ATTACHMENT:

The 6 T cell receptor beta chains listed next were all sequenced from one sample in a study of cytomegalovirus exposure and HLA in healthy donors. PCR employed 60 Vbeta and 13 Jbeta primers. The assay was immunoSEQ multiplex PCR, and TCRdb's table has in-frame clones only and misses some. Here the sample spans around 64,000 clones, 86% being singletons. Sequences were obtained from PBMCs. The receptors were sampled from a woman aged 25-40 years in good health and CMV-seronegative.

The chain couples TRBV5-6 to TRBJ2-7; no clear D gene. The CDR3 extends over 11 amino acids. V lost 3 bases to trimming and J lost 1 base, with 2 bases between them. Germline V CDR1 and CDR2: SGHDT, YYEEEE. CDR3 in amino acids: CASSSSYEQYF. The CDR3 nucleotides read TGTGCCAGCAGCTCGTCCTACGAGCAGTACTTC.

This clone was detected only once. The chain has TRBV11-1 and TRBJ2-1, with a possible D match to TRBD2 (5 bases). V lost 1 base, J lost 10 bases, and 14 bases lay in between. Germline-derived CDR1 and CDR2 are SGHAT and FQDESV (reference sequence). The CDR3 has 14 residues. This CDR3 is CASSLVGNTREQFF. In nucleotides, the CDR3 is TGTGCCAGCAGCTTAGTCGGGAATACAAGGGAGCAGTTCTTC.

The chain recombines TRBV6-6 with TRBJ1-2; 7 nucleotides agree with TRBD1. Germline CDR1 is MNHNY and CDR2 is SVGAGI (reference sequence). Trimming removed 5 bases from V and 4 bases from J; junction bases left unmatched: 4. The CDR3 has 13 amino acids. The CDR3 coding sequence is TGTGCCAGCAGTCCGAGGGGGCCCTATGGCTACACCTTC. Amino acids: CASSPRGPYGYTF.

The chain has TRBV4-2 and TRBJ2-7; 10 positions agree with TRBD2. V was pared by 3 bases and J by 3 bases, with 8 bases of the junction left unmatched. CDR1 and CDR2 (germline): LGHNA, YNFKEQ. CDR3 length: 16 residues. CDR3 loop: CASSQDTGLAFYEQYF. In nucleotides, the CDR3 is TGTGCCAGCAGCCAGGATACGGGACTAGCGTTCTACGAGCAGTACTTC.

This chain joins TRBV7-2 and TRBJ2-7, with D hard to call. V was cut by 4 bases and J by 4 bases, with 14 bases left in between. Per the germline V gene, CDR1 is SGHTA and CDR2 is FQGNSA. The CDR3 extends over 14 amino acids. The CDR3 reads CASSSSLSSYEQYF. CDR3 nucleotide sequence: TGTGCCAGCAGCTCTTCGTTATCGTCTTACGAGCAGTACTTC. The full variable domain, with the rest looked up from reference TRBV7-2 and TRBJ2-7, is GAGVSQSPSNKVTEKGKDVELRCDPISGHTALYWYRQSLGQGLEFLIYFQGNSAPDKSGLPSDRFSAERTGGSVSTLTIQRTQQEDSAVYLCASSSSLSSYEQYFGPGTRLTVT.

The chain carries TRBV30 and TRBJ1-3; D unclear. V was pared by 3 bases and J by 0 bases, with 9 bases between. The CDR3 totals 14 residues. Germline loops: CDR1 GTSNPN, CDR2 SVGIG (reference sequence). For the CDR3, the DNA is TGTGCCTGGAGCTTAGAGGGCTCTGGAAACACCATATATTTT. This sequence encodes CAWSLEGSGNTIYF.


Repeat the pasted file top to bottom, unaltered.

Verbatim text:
The 6 T cell receptor beta chains listed next were all sequenced from one sample in a study of cytomegalovirus exposure and HLA in healthy donors. PCR employed 60 Vbeta and 13 Jbeta primers. The assay was immunoSEQ multiplex PCR, and TCRdb's table has in-frame clones only and misses some. Here the sample spans around 64,000 clones, 86% being singletons. Sequences were obtained from PBMCs. The receptors were sampled from a woman aged 25-40 years in good health and CMV-seronegative.

The chain couples TRBV5-6 to TRBJ2-7; no clear D gene. The CDR3 extends over 11 amino acids. V lost 3 bases to trimming and J lost 1 base, with 2 bases between them. Germline V CDR1 and CDR2: SGHDT, YYEEEE. CDR3 in amino acids: CASSSSYEQYF. The CDR3 nucleotides read TGTGCCAGCAGCTCGTCCTACGAGCAGTACTTC.

This clone was detected only once. The chain has TRBV11-1 and TRBJ2-1, with a possible D match to TRBD2 (5 bases). V lost 1 base, J lost 10 bases, and 14 bases lay in between. Germline-derived CDR1 and CDR2 are SGHAT and FQDESV (reference sequence). The CDR3 has 14 residues. This CDR3 is CASSLVGNTREQFF. In nucleotides, the CDR3 is TGTGCCAGCAGCTTAGTCGGGAATACAAGGGAGCAGTTCTTC.

The chain recombines TRBV6-6 with TRBJ1-2; 7 nucleotides agree with TRBD1. Germline CDR1 is MNHNY and CDR2 is SVGAGI (reference sequence). Trimming removed 5 bases from V and 4 bases from J; junction bases left unmatched: 4. The CDR3 has 13 amino acids. The CDR3 coding sequence is TGTGCCAGCAGTCCGAGGGGGCCCTATGGCTACACCTTC. Amino acids: CASSPRGPYGYTF.

The chain has TRBV4-2 and TRBJ2-7; 10 positions agree with TRBD2. V was pared by 3 bases and J by 3 bases, with 8 bases of the junction left unmatched. CDR1 and CDR2 (germline): LGHNA, YNFKEQ. CDR3 length: 16 residues. CDR3 loop: CASSQDTGLAFYEQYF. In nucleotides, the CDR3 is TGTGCCAGCAGCCAGGATACGGGACTAGCGTTCTACGAGCAGTACTTC.

This chain joins TRBV7-2 and TRBJ2-7, with D hard to call. V was cut by 4 bases and J by 4 bases, with 14 bases left in between. Per the germline V gene, CDR1 is SGHTA and CDR2 is FQGNSA. The CDR3 extends over 14 amino acids. The CDR3 reads CASSSSLSSYEQYF. CDR3 nucleotide sequence: TGTGCCAGCAGCTCTTCGTTATCGTCTTACGAGCAGTACTTC. The full variable domain, with the rest looked up from reference TRBV7-2 and TRBJ2-7, is GAGVSQSPSNKVTEKGKDVELRCDPISGHTALYWYRQSLGQGLEFLIYFQGNSAPDKSGLPSDRFSAERTGGSVSTLTIQRTQQEDSAVYLCASSSSLSSYEQYFGPGTRLTVT.

The chain carries TRBV30 and TRBJ1-3; D unclear. V was pared by 3 bases and J by 0 bases, with 9 bases between. The CDR3 totals 14 residues. Germline loops: CDR1 GTSNPN, CDR2 SVGIG (reference sequence). For the CDR3, the DNA is TGTGCCTGGAGCTTAGAGGGCTCTGGAAACACCATATATTTT. This sequence encodes CAWSLEGSGNTIYF.